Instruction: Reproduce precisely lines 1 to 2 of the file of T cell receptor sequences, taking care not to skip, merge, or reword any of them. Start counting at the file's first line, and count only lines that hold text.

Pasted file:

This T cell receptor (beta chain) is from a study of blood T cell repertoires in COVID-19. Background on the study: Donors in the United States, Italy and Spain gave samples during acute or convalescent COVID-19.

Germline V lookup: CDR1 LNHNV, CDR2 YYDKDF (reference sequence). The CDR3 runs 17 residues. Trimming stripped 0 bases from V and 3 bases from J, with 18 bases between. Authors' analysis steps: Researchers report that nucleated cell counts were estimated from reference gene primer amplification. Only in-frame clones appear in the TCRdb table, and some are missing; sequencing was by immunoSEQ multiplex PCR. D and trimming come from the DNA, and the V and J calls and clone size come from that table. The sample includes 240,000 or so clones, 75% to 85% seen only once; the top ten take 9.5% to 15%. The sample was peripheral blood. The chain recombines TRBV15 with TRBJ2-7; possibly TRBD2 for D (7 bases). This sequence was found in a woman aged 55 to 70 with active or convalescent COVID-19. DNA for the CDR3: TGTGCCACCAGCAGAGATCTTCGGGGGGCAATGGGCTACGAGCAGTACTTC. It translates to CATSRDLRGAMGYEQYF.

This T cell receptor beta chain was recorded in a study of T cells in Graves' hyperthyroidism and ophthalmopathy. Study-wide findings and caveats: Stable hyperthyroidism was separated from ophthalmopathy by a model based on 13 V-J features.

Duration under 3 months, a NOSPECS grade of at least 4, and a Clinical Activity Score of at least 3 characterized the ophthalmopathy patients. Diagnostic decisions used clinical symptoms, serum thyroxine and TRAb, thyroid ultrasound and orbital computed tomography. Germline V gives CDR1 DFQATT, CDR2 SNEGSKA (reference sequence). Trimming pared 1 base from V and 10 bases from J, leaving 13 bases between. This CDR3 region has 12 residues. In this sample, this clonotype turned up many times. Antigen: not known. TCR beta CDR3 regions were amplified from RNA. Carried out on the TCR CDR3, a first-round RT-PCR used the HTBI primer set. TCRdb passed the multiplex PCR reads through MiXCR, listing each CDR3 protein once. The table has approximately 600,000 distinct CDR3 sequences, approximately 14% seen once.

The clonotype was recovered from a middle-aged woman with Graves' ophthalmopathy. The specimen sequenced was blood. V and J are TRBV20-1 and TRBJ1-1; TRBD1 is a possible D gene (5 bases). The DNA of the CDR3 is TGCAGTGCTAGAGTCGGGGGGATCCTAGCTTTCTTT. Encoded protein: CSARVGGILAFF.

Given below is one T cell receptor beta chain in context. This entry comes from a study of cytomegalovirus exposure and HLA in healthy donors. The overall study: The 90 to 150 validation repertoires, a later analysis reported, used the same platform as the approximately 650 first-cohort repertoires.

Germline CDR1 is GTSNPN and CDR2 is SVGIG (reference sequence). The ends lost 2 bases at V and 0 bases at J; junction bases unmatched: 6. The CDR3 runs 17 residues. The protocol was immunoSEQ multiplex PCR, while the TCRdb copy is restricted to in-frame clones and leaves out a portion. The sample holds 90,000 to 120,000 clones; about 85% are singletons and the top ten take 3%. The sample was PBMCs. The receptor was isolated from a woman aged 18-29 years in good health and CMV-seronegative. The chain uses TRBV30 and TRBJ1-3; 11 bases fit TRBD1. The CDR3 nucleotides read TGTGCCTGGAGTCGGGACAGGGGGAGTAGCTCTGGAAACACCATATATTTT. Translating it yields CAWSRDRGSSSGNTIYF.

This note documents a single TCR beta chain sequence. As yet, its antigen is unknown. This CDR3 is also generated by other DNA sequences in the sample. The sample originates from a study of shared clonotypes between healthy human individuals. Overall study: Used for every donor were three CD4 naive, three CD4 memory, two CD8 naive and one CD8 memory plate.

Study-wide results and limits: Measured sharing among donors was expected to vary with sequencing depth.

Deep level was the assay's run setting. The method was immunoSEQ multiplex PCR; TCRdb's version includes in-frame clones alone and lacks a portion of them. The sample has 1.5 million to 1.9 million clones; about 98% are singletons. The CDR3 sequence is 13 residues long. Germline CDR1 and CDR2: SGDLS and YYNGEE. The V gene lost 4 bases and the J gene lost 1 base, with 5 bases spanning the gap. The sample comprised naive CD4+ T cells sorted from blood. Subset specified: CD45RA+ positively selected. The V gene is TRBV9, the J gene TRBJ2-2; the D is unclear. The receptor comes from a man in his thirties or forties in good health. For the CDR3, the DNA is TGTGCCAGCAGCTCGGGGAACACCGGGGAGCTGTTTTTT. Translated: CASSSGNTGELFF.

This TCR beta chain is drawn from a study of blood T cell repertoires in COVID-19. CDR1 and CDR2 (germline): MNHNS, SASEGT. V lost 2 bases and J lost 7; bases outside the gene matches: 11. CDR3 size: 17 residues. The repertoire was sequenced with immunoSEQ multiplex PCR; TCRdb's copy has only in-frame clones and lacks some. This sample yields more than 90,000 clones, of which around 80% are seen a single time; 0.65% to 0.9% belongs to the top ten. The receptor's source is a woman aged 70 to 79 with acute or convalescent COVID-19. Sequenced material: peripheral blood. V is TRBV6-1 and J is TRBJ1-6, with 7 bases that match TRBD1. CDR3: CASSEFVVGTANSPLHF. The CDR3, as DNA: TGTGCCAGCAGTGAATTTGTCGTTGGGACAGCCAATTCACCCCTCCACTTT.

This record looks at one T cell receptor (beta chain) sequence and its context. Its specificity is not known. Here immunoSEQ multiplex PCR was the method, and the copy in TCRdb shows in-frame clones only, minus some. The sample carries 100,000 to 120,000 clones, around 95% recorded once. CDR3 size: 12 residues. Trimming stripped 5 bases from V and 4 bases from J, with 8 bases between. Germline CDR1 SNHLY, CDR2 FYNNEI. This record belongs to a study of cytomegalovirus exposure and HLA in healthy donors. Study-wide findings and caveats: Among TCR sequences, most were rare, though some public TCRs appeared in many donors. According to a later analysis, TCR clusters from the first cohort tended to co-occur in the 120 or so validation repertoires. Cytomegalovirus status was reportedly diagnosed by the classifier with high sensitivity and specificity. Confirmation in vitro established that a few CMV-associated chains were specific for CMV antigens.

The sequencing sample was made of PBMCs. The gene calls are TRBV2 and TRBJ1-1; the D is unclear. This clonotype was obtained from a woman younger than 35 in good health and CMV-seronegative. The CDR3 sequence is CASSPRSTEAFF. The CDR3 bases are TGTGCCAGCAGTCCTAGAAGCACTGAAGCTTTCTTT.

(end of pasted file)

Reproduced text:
This T cell receptor (beta chain) is from a study of blood T cell repertoires in COVID-19. Background on the study: Donors in the United States, Italy and Spain gave samples during acute or convalescent COVID-19.

Germline V lookup: CDR1 LNHNV, CDR2 YYDKDF (reference sequence). The CDR3 runs 17 residues. Trimming stripped 0 bases from V and 3 bases from J, with 18 bases between. Authors' analysis steps: Researchers report that nucleated cell counts were estimated from reference gene primer amplification. Only in-frame clones appear in the TCRdb table, and some are missing; sequencing was by immunoSEQ multiplex PCR. D and trimming come from the DNA, and the V and J calls and clone size come from that table. The sample includes 240,000 or so clones, 75% to 85% seen only once; the top ten take 9.5% to 15%. The sample was peripheral blood. The chain recombines TRBV15 with TRBJ2-7; possibly TRBD2 for D (7 bases). This sequence was found in a woman aged 55 to 70 with active or convalescent COVID-19. DNA for the CDR3: TGTGCCACCAGCAGAGATCTTCGGGGGGCAATGGGCTACGAGCAGTACTTC. It translates to CATSRDLRGAMGYEQYF.